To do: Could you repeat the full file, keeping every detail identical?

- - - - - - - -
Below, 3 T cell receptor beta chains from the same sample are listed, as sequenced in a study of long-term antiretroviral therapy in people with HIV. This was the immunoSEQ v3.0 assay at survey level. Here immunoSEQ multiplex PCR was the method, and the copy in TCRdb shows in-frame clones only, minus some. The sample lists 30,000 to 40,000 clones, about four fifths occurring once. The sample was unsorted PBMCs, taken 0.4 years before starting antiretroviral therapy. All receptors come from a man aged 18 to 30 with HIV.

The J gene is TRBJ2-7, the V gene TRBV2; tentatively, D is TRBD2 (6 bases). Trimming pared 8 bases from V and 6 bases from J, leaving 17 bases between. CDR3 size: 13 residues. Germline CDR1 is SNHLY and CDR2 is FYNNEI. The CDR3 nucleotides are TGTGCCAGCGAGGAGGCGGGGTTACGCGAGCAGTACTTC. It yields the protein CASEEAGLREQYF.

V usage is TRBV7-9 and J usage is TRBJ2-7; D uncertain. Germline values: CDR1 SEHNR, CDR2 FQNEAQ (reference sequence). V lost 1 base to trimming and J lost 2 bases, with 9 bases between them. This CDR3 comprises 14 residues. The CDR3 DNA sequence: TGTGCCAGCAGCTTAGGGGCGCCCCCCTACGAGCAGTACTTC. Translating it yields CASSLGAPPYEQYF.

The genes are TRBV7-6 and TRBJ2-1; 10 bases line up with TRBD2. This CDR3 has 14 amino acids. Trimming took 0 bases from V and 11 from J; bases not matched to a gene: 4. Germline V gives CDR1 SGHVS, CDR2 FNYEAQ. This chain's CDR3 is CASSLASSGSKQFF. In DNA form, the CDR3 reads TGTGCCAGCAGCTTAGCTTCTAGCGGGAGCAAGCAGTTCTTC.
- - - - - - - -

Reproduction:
Below, 3 T cell receptor beta chains from the same sample are listed, as sequenced in a study of long-term antiretroviral therapy in people with HIV. This was the immunoSEQ v3.0 assay at survey level. Here immunoSEQ multiplex PCR was the method, and the copy in TCRdb shows in-frame clones only, minus some. The sample lists 30,000 to 40,000 clones, about four fifths occurring once. The sample was unsorted PBMCs, taken 0.4 years before starting antiretroviral therapy. All receptors come from a man aged 18 to 30 with HIV.

The J gene is TRBJ2-7, the V gene TRBV2; tentatively, D is TRBD2 (6 bases). Trimming pared 8 bases from V and 6 bases from J, leaving 17 bases between. CDR3 size: 13 residues. Germline CDR1 is SNHLY and CDR2 is FYNNEI. The CDR3 nucleotides are TGTGCCAGCGAGGAGGCGGGGTTACGCGAGCAGTACTTC. It yields the protein CASEEAGLREQYF.

V usage is TRBV7-9 and J usage is TRBJ2-7; D uncertain. Germline values: CDR1 SEHNR, CDR2 FQNEAQ (reference sequence). V lost 1 base to trimming and J lost 2 bases, with 9 bases between them. This CDR3 comprises 14 residues. The CDR3 DNA sequence: TGTGCCAGCAGCTTAGGGGCGCCCCCCTACGAGCAGTACTTC. Translating it yields CASSLGAPPYEQYF.

The genes are TRBV7-6 and TRBJ2-1; 10 bases line up with TRBD2. This CDR3 has 14 amino acids. Trimming took 0 bases from V and 11 from J; bases not matched to a gene: 4. Germline V gives CDR1 SGHVS, CDR2 FNYEAQ. This chain's CDR3 is CASSLASSGSKQFF. In DNA form, the CDR3 reads TGTGCCAGCAGCTTAGCTTCTAGCGGGAGCAAGCAGTTCTTC.